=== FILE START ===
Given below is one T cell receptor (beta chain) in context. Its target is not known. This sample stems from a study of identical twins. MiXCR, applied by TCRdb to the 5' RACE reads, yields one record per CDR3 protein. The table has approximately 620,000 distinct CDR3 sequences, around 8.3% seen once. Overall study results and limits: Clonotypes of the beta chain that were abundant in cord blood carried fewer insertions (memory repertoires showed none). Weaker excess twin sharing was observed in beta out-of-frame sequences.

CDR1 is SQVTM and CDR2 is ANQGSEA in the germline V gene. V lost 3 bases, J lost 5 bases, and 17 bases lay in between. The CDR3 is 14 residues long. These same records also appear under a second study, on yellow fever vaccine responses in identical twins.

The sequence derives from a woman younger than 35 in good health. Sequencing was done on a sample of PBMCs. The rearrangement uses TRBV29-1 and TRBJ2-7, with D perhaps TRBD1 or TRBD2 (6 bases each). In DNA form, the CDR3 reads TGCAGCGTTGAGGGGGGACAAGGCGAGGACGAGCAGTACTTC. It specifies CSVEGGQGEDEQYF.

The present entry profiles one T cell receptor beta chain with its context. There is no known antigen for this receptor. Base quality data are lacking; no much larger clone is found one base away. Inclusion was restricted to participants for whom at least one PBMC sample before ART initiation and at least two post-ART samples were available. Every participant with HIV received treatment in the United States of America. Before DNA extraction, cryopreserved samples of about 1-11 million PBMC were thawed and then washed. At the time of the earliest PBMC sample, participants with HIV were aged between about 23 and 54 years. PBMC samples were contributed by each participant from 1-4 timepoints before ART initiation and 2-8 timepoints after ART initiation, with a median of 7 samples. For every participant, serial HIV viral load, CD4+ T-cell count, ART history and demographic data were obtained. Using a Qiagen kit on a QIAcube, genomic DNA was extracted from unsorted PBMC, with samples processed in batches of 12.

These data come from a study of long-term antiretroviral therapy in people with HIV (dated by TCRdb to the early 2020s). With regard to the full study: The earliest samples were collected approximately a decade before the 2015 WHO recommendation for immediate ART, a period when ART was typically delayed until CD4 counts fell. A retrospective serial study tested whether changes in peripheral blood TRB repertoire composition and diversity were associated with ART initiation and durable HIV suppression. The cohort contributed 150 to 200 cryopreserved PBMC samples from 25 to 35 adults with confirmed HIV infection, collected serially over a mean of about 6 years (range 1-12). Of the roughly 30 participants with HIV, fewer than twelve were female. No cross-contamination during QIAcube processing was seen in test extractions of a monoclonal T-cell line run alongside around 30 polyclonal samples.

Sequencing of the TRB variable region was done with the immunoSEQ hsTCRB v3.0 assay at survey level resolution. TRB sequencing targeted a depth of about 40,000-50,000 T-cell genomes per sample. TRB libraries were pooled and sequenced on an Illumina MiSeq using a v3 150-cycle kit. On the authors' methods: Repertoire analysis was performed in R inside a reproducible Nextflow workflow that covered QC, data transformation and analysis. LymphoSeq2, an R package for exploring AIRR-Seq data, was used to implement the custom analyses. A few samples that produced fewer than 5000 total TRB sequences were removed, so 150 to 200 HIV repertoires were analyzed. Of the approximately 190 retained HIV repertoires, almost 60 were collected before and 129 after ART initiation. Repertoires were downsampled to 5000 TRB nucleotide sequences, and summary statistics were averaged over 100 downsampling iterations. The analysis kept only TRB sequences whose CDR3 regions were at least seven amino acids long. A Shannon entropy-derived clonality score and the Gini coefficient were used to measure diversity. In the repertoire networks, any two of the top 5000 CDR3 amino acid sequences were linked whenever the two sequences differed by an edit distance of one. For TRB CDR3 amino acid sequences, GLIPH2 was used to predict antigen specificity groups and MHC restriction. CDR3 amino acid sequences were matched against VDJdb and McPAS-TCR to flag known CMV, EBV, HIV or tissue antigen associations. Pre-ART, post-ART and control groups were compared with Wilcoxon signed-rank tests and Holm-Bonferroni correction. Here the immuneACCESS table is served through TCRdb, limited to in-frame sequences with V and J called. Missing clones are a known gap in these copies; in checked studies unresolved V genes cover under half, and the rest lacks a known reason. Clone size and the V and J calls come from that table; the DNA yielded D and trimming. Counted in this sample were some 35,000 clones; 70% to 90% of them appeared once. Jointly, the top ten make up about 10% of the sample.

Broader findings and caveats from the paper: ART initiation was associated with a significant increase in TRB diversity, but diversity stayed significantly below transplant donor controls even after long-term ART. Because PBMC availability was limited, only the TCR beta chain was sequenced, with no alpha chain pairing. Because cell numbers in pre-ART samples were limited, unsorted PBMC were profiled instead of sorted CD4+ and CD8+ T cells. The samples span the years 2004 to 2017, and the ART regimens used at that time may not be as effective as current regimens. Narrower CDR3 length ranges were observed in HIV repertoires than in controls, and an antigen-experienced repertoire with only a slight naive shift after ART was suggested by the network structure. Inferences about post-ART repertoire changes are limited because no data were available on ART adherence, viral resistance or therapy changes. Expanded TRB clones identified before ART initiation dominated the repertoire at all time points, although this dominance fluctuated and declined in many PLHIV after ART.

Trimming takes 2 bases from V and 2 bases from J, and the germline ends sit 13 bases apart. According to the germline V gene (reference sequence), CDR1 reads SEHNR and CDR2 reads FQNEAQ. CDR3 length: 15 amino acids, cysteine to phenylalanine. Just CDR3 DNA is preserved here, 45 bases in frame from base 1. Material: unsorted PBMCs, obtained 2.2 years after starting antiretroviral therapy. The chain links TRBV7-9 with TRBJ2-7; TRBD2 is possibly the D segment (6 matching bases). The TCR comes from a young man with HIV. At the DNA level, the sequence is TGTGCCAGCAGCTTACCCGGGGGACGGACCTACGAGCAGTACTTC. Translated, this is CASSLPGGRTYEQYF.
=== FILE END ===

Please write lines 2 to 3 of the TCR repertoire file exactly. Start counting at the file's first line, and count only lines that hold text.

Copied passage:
CDR1 is SQVTM and CDR2 is ANQGSEA in the germline V gene. V lost 3 bases, J lost 5 bases, and 17 bases lay in between. The CDR3 is 14 residues long. These same records also appear under a second study, on yellow fever vaccine responses in identical twins.

The sequence derives from a woman younger than 35 in good health. Sequencing was done on a sample of PBMCs. The rearrangement uses TRBV29-1 and TRBJ2-7, with D perhaps TRBD1 or TRBD2 (6 bases each). In DNA form, the CDR3 reads TGCAGCGTTGAGGGGGGACAAGGCGAGGACGAGCAGTACTTC. It specifies CSVEGGQGEDEQYF.